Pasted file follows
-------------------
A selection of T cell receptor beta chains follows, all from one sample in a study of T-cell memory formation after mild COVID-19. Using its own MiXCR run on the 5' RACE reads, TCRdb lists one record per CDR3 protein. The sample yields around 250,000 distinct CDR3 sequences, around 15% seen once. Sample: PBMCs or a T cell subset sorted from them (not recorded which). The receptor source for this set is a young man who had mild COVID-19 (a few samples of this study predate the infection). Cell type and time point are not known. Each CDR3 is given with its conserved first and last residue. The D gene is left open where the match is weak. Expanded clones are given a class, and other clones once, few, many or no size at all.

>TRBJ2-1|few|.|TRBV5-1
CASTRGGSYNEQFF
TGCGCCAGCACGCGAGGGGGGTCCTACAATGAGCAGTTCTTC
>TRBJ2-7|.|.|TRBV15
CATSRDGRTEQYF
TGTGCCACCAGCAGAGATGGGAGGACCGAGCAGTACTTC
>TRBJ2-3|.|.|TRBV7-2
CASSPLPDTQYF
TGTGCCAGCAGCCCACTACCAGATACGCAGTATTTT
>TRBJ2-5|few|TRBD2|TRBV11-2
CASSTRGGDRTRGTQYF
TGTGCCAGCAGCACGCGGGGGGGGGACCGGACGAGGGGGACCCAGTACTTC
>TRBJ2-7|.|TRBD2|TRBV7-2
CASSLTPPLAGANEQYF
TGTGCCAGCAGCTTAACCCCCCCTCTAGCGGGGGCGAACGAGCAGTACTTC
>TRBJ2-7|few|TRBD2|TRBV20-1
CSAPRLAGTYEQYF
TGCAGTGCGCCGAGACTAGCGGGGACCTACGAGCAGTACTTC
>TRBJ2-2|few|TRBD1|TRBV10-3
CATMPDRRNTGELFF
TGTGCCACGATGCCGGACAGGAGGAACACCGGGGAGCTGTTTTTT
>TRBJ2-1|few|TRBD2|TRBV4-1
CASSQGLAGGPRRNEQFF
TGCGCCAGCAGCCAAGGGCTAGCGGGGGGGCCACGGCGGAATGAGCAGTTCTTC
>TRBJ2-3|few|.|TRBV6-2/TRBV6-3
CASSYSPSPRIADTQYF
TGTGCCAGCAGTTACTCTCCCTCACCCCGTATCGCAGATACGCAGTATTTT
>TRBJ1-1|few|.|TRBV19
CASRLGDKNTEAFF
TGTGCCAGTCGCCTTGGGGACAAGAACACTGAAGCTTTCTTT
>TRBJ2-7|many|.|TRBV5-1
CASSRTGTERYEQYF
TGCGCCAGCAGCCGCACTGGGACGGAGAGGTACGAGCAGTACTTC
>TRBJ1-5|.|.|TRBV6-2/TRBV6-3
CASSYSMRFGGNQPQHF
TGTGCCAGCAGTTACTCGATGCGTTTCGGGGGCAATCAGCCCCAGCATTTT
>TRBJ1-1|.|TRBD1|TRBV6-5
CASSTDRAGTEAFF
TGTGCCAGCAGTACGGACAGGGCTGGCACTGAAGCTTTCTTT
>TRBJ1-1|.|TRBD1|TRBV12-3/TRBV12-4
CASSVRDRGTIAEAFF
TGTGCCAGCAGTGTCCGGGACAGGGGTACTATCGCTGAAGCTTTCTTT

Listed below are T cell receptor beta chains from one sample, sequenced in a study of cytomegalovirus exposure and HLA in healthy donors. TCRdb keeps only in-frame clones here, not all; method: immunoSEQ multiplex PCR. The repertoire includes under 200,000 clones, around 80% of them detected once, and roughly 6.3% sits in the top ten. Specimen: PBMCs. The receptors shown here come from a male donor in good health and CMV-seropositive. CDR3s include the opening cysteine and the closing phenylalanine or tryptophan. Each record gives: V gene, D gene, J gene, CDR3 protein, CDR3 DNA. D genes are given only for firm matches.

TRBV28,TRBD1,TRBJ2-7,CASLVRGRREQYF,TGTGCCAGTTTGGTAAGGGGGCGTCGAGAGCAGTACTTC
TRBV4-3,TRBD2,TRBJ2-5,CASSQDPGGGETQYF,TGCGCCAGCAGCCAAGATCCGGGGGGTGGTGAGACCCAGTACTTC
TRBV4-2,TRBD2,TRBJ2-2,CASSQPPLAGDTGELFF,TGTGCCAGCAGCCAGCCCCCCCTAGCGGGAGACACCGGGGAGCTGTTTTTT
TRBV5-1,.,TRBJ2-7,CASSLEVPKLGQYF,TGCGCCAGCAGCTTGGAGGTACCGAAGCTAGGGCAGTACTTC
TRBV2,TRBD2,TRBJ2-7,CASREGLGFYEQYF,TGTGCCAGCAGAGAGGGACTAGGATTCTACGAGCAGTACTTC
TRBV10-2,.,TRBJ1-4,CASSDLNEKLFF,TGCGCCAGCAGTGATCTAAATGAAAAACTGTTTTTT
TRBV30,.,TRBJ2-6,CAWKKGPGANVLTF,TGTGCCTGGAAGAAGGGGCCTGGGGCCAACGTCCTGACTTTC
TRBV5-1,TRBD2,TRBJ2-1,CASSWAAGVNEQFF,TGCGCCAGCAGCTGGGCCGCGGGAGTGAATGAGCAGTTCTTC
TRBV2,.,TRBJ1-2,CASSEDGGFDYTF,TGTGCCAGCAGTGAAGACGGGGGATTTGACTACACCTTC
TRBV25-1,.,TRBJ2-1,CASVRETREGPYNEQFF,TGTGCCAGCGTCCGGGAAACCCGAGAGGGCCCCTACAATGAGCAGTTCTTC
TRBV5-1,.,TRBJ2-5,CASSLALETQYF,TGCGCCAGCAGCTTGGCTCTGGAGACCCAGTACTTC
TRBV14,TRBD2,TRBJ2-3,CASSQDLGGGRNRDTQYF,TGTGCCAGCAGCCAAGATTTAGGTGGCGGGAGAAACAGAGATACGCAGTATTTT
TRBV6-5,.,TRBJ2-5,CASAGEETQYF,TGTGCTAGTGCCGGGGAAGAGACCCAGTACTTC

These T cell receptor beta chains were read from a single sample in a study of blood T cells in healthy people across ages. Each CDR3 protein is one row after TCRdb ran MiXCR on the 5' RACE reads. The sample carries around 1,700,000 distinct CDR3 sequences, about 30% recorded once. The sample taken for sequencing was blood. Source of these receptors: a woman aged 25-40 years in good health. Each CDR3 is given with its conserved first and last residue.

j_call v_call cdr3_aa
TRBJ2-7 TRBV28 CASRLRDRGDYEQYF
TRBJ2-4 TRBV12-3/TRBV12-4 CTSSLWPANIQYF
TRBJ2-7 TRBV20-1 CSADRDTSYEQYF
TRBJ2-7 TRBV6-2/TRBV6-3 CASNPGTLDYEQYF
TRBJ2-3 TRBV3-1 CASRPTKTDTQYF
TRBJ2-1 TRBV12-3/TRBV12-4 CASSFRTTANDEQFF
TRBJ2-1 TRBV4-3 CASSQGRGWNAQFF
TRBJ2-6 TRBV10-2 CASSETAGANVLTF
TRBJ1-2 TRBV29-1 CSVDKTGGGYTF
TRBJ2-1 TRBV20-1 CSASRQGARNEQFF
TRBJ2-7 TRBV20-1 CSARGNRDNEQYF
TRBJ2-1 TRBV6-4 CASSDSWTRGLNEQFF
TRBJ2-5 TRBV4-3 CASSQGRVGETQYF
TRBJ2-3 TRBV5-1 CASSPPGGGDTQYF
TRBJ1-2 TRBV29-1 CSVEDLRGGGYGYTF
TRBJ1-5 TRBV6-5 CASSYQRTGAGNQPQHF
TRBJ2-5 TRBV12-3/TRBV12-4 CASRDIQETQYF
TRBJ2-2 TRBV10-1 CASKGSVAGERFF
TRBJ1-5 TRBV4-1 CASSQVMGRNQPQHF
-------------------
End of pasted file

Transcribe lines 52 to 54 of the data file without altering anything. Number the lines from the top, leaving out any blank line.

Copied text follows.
TRBV5-1,TRBD2,TRBJ2-1,CASSWAAGVNEQFF,TGCGCCAGCAGCTGGGCCGCGGGAGTGAATGAGCAGTTCTTC
TRBV2,.,TRBJ1-2,CASSEDGGFDYTF,TGTGCCAGCAGTGAAGACGGGGGATTTGACTACACCTTC
TRBV25-1,.,TRBJ2-1,CASVRETREGPYNEQFF,TGTGCCAGCGTCCGGGAAACCCGAGAGGGCCCCTACAATGAGCAGTTCTTC